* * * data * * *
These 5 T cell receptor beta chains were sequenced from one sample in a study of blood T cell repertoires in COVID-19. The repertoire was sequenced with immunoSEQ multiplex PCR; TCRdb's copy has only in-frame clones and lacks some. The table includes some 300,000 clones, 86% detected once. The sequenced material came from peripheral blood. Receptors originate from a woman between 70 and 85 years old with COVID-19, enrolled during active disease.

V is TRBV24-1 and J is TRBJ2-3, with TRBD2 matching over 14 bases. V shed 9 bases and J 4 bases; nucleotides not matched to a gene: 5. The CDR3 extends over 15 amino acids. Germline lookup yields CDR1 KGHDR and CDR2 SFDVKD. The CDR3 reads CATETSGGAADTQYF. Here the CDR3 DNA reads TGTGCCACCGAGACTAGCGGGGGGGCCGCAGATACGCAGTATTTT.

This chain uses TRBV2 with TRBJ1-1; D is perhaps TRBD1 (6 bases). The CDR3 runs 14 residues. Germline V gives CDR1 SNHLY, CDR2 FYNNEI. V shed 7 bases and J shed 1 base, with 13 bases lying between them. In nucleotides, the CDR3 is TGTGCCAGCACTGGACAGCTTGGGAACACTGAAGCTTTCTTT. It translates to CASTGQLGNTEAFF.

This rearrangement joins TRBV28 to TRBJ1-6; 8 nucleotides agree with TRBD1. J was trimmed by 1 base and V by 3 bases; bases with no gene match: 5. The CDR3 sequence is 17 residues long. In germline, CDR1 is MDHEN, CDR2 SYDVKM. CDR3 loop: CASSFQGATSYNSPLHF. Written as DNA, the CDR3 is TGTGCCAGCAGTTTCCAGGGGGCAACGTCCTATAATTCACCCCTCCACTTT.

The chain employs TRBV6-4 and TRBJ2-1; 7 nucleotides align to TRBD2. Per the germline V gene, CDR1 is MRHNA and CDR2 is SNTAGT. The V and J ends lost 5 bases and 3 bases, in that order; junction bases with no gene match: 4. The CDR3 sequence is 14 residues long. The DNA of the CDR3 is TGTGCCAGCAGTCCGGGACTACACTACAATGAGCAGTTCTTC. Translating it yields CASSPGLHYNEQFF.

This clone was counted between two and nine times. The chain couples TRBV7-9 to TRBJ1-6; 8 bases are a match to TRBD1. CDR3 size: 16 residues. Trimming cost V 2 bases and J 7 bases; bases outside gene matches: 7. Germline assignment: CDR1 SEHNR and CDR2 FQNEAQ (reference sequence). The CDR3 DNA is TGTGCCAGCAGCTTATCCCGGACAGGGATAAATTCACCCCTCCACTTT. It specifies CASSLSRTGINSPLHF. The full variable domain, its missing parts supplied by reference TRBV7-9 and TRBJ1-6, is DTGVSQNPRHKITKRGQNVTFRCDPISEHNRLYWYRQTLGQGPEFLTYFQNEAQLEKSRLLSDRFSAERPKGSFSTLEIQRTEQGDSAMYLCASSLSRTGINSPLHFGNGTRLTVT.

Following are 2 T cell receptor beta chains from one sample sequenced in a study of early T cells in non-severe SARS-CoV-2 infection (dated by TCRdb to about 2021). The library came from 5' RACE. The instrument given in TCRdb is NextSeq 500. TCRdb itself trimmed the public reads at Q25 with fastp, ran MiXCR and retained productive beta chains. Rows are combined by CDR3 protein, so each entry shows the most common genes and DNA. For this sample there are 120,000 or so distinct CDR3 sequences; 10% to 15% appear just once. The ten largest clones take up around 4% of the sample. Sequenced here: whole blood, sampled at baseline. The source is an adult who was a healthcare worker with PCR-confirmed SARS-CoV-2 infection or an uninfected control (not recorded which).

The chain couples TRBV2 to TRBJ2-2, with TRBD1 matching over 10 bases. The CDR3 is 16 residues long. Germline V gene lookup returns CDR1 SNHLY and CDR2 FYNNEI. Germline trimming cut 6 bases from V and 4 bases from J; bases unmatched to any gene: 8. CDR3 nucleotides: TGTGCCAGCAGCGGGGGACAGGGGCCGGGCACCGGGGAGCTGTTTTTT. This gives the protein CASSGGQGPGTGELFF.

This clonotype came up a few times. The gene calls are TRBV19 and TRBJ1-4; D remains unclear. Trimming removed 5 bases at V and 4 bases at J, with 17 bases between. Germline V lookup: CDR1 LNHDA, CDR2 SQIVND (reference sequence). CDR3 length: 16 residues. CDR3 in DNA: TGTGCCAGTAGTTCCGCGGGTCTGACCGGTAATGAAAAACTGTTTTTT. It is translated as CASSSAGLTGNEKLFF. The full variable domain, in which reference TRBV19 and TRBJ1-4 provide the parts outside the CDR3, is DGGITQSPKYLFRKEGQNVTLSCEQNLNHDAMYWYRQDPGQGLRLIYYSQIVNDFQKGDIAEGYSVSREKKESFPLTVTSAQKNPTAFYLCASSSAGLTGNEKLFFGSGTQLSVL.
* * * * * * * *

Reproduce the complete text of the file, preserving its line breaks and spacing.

These 5 T cell receptor beta chains were sequenced from one sample in a study of blood T cell repertoires in COVID-19. The repertoire was sequenced with immunoSEQ multiplex PCR; TCRdb's copy has only in-frame clones and lacks some. The table includes some 300,000 clones, 86% detected once. The sequenced material came from peripheral blood. Receptors originate from a woman between 70 and 85 years old with COVID-19, enrolled during active disease.

V is TRBV24-1 and J is TRBJ2-3, with TRBD2 matching over 14 bases. V shed 9 bases and J 4 bases; nucleotides not matched to a gene: 5. The CDR3 extends over 15 amino acids. Germline lookup yields CDR1 KGHDR and CDR2 SFDVKD. The CDR3 reads CATETSGGAADTQYF. Here the CDR3 DNA reads TGTGCCACCGAGACTAGCGGGGGGGCCGCAGATACGCAGTATTTT.

This chain uses TRBV2 with TRBJ1-1; D is perhaps TRBD1 (6 bases). The CDR3 runs 14 residues. Germline V gives CDR1 SNHLY, CDR2 FYNNEI. V shed 7 bases and J shed 1 base, with 13 bases lying between them. In nucleotides, the CDR3 is TGTGCCAGCACTGGACAGCTTGGGAACACTGAAGCTTTCTTT. It translates to CASTGQLGNTEAFF.

This rearrangement joins TRBV28 to TRBJ1-6; 8 nucleotides agree with TRBD1. J was trimmed by 1 base and V by 3 bases; bases with no gene match: 5. The CDR3 sequence is 17 residues long. In germline, CDR1 is MDHEN, CDR2 SYDVKM. CDR3 loop: CASSFQGATSYNSPLHF. Written as DNA, the CDR3 is TGTGCCAGCAGTTTCCAGGGGGCAACGTCCTATAATTCACCCCTCCACTTT.

The chain employs TRBV6-4 and TRBJ2-1; 7 nucleotides align to TRBD2. Per the germline V gene, CDR1 is MRHNA and CDR2 is SNTAGT. The V and J ends lost 5 bases and 3 bases, in that order; junction bases with no gene match: 4. The CDR3 sequence is 14 residues long. The DNA of the CDR3 is TGTGCCAGCAGTCCGGGACTACACTACAATGAGCAGTTCTTC. Translating it yields CASSPGLHYNEQFF.

This clone was counted between two and nine times. The chain couples TRBV7-9 to TRBJ1-6; 8 bases are a match to TRBD1. CDR3 size: 16 residues. Trimming cost V 2 bases and J 7 bases; bases outside gene matches: 7. Germline assignment: CDR1 SEHNR and CDR2 FQNEAQ (reference sequence). The CDR3 DNA is TGTGCCAGCAGCTTATCCCGGACAGGGATAAATTCACCCCTCCACTTT. It specifies CASSLSRTGINSPLHF. The full variable domain, its missing parts supplied by reference TRBV7-9 and TRBJ1-6, is DTGVSQNPRHKITKRGQNVTFRCDPISEHNRLYWYRQTLGQGPEFLTYFQNEAQLEKSRLLSDRFSAERPKGSFSTLEIQRTEQGDSAMYLCASSLSRTGINSPLHFGNGTRLTVT.

Following are 2 T cell receptor beta chains from one sample sequenced in a study of early T cells in non-severe SARS-CoV-2 infection (dated by TCRdb to about 2021). The library came from 5' RACE. The instrument given in TCRdb is NextSeq 500. TCRdb itself trimmed the public reads at Q25 with fastp, ran MiXCR and retained productive beta chains. Rows are combined by CDR3 protein, so each entry shows the most common genes and DNA. For this sample there are 120,000 or so distinct CDR3 sequences; 10% to 15% appear just once. The ten largest clones take up around 4% of the sample. Sequenced here: whole blood, sampled at baseline. The source is an adult who was a healthcare worker with PCR-confirmed SARS-CoV-2 infection or an uninfected control (not recorded which).

The chain couples TRBV2 to TRBJ2-2, with TRBD1 matching over 10 bases. The CDR3 is 16 residues long. Germline V gene lookup returns CDR1 SNHLY and CDR2 FYNNEI. Germline trimming cut 6 bases from V and 4 bases from J; bases unmatched to any gene: 8. CDR3 nucleotides: TGTGCCAGCAGCGGGGGACAGGGGCCGGGCACCGGGGAGCTGTTTTTT. This gives the protein CASSGGQGPGTGELFF.

This clonotype came up a few times. The gene calls are TRBV19 and TRBJ1-4; D remains unclear. Trimming removed 5 bases at V and 4 bases at J, with 17 bases between. Germline V lookup: CDR1 LNHDA, CDR2 SQIVND (reference sequence). CDR3 length: 16 residues. CDR3 in DNA: TGTGCCAGTAGTTCCGCGGGTCTGACCGGTAATGAAAAACTGTTTTTT. It is translated as CASSSAGLTGNEKLFF. The full variable domain, in which reference TRBV19 and TRBJ1-4 provide the parts outside the CDR3, is DGGITQSPKYLFRKEGQNVTLSCEQNLNHDAMYWYRQDPGQGLRLIYYSQIVNDFQKGDIAEGYSVSREKKESFPLTVTSAQKNPTAFYLCASSSAGLTGNEKLFFGSGTQLSVL.